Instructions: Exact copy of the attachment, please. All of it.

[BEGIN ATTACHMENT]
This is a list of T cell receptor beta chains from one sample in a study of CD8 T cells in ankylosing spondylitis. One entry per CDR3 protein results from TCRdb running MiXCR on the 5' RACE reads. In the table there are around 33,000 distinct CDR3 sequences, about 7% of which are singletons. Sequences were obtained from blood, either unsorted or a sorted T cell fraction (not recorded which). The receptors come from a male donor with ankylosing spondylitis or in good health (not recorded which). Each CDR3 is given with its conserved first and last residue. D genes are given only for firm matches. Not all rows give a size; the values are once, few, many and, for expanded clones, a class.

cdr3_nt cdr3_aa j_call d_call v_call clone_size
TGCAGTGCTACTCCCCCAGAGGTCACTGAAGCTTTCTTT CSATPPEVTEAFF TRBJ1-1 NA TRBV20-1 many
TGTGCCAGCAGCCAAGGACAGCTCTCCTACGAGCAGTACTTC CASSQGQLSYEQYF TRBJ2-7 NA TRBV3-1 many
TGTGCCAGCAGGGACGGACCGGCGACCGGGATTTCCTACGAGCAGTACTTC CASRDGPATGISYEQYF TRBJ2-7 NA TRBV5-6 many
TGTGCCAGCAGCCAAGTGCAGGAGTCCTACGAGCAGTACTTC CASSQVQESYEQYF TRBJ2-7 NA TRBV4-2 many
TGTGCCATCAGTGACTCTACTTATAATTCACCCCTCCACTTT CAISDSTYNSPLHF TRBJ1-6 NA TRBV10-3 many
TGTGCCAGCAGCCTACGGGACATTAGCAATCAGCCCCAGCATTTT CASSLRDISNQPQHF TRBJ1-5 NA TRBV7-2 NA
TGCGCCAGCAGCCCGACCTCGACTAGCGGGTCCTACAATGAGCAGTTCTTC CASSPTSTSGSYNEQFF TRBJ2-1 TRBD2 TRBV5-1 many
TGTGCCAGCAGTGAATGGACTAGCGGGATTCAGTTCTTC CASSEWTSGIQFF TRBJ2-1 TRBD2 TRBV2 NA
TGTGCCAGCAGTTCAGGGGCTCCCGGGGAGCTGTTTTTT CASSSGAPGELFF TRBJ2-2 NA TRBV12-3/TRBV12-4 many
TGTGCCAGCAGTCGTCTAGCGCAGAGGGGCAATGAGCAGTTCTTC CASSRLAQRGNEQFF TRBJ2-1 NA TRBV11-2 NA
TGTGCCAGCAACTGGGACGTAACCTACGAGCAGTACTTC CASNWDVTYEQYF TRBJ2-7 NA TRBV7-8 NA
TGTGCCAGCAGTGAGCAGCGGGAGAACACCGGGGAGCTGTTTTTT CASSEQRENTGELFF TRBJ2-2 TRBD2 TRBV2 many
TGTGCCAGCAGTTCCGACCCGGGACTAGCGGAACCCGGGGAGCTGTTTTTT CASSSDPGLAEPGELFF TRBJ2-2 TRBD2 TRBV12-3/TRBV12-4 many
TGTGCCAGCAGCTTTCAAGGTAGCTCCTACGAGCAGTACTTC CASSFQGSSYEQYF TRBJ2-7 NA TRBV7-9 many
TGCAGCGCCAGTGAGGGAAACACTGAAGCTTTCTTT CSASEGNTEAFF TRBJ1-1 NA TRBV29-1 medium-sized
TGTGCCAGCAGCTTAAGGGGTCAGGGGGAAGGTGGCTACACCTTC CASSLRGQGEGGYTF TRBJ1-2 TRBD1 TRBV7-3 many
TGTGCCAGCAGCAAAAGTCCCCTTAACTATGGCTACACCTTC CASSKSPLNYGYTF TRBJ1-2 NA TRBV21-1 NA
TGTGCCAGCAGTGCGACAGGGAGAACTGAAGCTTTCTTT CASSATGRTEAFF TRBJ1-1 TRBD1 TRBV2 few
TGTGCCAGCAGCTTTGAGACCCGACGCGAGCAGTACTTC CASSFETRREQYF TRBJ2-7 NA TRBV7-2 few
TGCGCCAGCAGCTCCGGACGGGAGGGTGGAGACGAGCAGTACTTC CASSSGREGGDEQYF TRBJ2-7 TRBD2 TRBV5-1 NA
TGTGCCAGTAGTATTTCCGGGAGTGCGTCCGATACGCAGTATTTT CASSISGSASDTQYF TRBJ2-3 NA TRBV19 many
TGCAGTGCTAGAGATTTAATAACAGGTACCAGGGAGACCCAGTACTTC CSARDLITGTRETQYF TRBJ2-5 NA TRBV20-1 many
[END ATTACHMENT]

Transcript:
This is a list of T cell receptor beta chains from one sample in a study of CD8 T cells in ankylosing spondylitis. One entry per CDR3 protein results from TCRdb running MiXCR on the 5' RACE reads. In the table there are around 33,000 distinct CDR3 sequences, about 7% of which are singletons. Sequences were obtained from blood, either unsorted or a sorted T cell fraction (not recorded which). The receptors come from a male donor with ankylosing spondylitis or in good health (not recorded which). Each CDR3 is given with its conserved first and last residue. D genes are given only for firm matches. Not all rows give a size; the values are once, few, many and, for expanded clones, a class.

cdr3_nt cdr3_aa j_call d_call v_call clone_size
TGCAGTGCTACTCCCCCAGAGGTCACTGAAGCTTTCTTT CSATPPEVTEAFF TRBJ1-1 NA TRBV20-1 many
TGTGCCAGCAGCCAAGGACAGCTCTCCTACGAGCAGTACTTC CASSQGQLSYEQYF TRBJ2-7 NA TRBV3-1 many
TGTGCCAGCAGGGACGGACCGGCGACCGGGATTTCCTACGAGCAGTACTTC CASRDGPATGISYEQYF TRBJ2-7 NA TRBV5-6 many
TGTGCCAGCAGCCAAGTGCAGGAGTCCTACGAGCAGTACTTC CASSQVQESYEQYF TRBJ2-7 NA TRBV4-2 many
TGTGCCATCAGTGACTCTACTTATAATTCACCCCTCCACTTT CAISDSTYNSPLHF TRBJ1-6 NA TRBV10-3 many
TGTGCCAGCAGCCTACGGGACATTAGCAATCAGCCCCAGCATTTT CASSLRDISNQPQHF TRBJ1-5 NA TRBV7-2 NA
TGCGCCAGCAGCCCGACCTCGACTAGCGGGTCCTACAATGAGCAGTTCTTC CASSPTSTSGSYNEQFF TRBJ2-1 TRBD2 TRBV5-1 many
TGTGCCAGCAGTGAATGGACTAGCGGGATTCAGTTCTTC CASSEWTSGIQFF TRBJ2-1 TRBD2 TRBV2 NA
TGTGCCAGCAGTTCAGGGGCTCCCGGGGAGCTGTTTTTT CASSSGAPGELFF TRBJ2-2 NA TRBV12-3/TRBV12-4 many
TGTGCCAGCAGTCGTCTAGCGCAGAGGGGCAATGAGCAGTTCTTC CASSRLAQRGNEQFF TRBJ2-1 NA TRBV11-2 NA
TGTGCCAGCAACTGGGACGTAACCTACGAGCAGTACTTC CASNWDVTYEQYF TRBJ2-7 NA TRBV7-8 NA
TGTGCCAGCAGTGAGCAGCGGGAGAACACCGGGGAGCTGTTTTTT CASSEQRENTGELFF TRBJ2-2 TRBD2 TRBV2 many
TGTGCCAGCAGTTCCGACCCGGGACTAGCGGAACCCGGGGAGCTGTTTTTT CASSSDPGLAEPGELFF TRBJ2-2 TRBD2 TRBV12-3/TRBV12-4 many
TGTGCCAGCAGCTTTCAAGGTAGCTCCTACGAGCAGTACTTC CASSFQGSSYEQYF TRBJ2-7 NA TRBV7-9 many
TGCAGCGCCAGTGAGGGAAACACTGAAGCTTTCTTT CSASEGNTEAFF TRBJ1-1 NA TRBV29-1 medium-sized
TGTGCCAGCAGCTTAAGGGGTCAGGGGGAAGGTGGCTACACCTTC CASSLRGQGEGGYTF TRBJ1-2 TRBD1 TRBV7-3 many
TGTGCCAGCAGCAAAAGTCCCCTTAACTATGGCTACACCTTC CASSKSPLNYGYTF TRBJ1-2 NA TRBV21-1 NA
TGTGCCAGCAGTGCGACAGGGAGAACTGAAGCTTTCTTT CASSATGRTEAFF TRBJ1-1 TRBD1 TRBV2 few
TGTGCCAGCAGCTTTGAGACCCGACGCGAGCAGTACTTC CASSFETRREQYF TRBJ2-7 NA TRBV7-2 few
TGCGCCAGCAGCTCCGGACGGGAGGGTGGAGACGAGCAGTACTTC CASSSGREGGDEQYF TRBJ2-7 TRBD2 TRBV5-1 NA
TGTGCCAGTAGTATTTCCGGGAGTGCGTCCGATACGCAGTATTTT CASSISGSASDTQYF TRBJ2-3 NA TRBV19 many
TGCAGTGCTAGAGATTTAATAACAGGTACCAGGGAGACCCAGTACTTC CSARDLITGTRETQYF TRBJ2-5 NA TRBV20-1 many